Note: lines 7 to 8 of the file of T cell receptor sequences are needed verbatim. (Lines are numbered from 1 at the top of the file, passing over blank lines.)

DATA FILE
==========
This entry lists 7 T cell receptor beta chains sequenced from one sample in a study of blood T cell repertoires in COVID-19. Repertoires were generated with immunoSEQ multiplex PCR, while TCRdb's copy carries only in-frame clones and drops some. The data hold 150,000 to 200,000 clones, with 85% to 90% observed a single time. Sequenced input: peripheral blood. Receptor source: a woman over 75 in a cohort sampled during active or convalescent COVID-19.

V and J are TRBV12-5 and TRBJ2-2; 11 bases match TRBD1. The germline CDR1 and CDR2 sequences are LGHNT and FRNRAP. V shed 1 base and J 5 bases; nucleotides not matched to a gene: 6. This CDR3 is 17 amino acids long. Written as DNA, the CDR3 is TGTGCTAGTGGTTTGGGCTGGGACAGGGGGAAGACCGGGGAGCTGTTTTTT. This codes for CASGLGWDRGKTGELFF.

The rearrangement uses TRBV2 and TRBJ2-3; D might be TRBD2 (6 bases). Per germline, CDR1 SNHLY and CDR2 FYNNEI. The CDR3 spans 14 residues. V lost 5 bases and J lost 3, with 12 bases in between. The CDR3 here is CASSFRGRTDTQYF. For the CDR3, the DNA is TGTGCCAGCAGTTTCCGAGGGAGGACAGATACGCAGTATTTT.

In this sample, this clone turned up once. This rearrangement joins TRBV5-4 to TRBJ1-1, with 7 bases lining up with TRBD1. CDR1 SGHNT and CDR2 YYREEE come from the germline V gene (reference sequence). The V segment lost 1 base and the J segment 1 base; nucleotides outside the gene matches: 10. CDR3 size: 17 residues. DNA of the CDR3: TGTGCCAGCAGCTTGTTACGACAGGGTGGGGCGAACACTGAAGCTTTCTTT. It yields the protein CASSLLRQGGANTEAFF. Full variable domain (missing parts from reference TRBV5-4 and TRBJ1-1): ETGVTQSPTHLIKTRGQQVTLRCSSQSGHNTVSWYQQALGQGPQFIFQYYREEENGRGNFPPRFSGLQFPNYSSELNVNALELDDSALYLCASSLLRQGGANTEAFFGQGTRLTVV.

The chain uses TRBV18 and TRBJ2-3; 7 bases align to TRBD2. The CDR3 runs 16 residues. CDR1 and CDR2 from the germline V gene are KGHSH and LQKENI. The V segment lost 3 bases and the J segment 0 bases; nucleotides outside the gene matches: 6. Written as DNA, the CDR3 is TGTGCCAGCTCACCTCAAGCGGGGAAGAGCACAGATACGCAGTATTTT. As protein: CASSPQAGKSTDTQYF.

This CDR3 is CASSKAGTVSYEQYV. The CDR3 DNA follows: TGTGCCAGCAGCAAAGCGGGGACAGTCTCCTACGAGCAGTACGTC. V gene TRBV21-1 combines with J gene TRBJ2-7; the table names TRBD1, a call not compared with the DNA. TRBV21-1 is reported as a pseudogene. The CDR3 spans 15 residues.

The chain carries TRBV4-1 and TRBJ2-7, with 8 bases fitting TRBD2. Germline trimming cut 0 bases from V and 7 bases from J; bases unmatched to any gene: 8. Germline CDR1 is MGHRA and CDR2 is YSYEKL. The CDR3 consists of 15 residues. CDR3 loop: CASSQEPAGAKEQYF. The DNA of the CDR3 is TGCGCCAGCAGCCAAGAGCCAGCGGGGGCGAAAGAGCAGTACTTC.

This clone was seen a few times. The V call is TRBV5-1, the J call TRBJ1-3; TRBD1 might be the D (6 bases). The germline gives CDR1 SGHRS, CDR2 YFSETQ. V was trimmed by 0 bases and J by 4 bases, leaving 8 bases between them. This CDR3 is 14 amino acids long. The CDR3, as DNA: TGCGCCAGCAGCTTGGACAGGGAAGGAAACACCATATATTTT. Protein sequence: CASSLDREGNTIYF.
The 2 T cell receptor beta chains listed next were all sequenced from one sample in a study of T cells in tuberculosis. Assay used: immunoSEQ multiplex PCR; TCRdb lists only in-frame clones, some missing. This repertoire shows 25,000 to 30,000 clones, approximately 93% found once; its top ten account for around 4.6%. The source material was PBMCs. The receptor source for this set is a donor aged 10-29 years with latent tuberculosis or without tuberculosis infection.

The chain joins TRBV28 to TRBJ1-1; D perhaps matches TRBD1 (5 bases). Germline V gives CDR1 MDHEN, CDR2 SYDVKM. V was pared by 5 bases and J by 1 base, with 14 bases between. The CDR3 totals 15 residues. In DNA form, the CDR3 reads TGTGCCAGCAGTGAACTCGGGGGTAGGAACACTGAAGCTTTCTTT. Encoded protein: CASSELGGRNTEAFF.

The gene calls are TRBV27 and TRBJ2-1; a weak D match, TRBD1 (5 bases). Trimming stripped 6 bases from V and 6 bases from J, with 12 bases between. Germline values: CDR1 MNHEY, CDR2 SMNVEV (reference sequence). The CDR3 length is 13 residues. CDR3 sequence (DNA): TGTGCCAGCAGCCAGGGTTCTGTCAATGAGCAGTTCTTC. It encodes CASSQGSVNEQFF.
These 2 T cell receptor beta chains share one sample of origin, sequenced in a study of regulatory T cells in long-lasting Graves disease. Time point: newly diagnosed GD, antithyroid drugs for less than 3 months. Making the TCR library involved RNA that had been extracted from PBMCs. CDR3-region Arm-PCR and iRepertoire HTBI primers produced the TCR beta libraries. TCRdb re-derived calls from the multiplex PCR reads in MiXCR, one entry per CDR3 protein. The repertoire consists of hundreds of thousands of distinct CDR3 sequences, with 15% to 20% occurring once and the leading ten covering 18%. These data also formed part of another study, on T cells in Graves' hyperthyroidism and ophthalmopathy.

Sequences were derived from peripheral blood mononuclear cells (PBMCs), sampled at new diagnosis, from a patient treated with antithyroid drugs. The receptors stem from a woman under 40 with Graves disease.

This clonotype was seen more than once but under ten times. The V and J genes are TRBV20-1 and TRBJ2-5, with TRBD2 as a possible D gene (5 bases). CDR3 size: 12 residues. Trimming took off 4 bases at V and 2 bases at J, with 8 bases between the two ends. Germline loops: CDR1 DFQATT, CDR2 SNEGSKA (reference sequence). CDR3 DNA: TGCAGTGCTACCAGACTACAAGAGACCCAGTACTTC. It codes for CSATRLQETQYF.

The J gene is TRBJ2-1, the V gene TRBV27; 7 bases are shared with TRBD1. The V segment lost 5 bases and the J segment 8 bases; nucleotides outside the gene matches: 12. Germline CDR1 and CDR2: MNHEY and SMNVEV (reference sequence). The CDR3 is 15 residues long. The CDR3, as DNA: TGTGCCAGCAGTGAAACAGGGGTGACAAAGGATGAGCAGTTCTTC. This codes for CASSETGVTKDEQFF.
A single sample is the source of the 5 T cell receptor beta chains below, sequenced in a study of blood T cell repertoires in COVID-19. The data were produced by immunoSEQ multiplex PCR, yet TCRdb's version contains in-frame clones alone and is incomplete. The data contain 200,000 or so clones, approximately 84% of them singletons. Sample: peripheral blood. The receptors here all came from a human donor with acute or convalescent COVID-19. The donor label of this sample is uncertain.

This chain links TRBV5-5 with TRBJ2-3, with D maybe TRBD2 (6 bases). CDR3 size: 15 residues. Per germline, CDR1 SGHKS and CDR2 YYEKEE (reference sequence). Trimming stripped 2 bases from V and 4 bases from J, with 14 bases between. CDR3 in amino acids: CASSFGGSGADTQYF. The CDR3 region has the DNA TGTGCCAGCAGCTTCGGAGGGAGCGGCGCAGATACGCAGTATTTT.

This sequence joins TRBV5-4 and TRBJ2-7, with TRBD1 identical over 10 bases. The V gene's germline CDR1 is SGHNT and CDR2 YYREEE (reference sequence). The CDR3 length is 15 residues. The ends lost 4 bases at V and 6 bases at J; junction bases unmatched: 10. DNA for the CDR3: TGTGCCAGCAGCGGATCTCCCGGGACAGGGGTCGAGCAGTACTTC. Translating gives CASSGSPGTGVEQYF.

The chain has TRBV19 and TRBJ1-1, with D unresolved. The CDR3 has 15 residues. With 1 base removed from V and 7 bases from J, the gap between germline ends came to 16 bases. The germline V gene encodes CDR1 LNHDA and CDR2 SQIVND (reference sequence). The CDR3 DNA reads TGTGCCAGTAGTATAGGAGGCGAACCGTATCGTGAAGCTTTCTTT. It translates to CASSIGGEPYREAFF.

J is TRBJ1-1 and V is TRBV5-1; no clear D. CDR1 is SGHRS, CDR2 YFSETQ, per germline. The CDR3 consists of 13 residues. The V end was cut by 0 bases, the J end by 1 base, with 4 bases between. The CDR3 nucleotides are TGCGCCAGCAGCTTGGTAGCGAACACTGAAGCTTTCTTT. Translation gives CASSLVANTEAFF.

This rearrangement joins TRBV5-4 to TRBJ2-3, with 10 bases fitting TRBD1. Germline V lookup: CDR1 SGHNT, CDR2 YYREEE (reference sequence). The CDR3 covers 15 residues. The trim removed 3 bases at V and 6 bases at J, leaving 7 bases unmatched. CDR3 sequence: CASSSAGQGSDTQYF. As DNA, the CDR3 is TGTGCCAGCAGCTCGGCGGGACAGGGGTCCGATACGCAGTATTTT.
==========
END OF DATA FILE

The chain carries TRBV4-1 and TRBJ2-7, with 8 bases fitting TRBD2. Germline trimming cut 0 bases from V and 7 bases from J; bases unmatched to any gene: 8. Germline CDR1 is MGHRA and CDR2 is YSYEKL. The CDR3 consists of 15 residues. CDR3 loop: CASSQEPAGAKEQYF. The DNA of the CDR3 is TGCGCCAGCAGCCAAGAGCCAGCGGGGGCGAAAGAGCAGTACTTC.

This clone was seen a few times. The V call is TRBV5-1, the J call TRBJ1-3; TRBD1 might be the D (6 bases). The germline gives CDR1 SGHRS, CDR2 YFSETQ. V was trimmed by 0 bases and J by 4 bases, leaving 8 bases between them. This CDR3 is 14 amino acids long. The CDR3, as DNA: TGCGCCAGCAGCTTGGACAGGGAAGGAAACACCATATATTTT. Protein sequence: CASSLDREGNTIYF.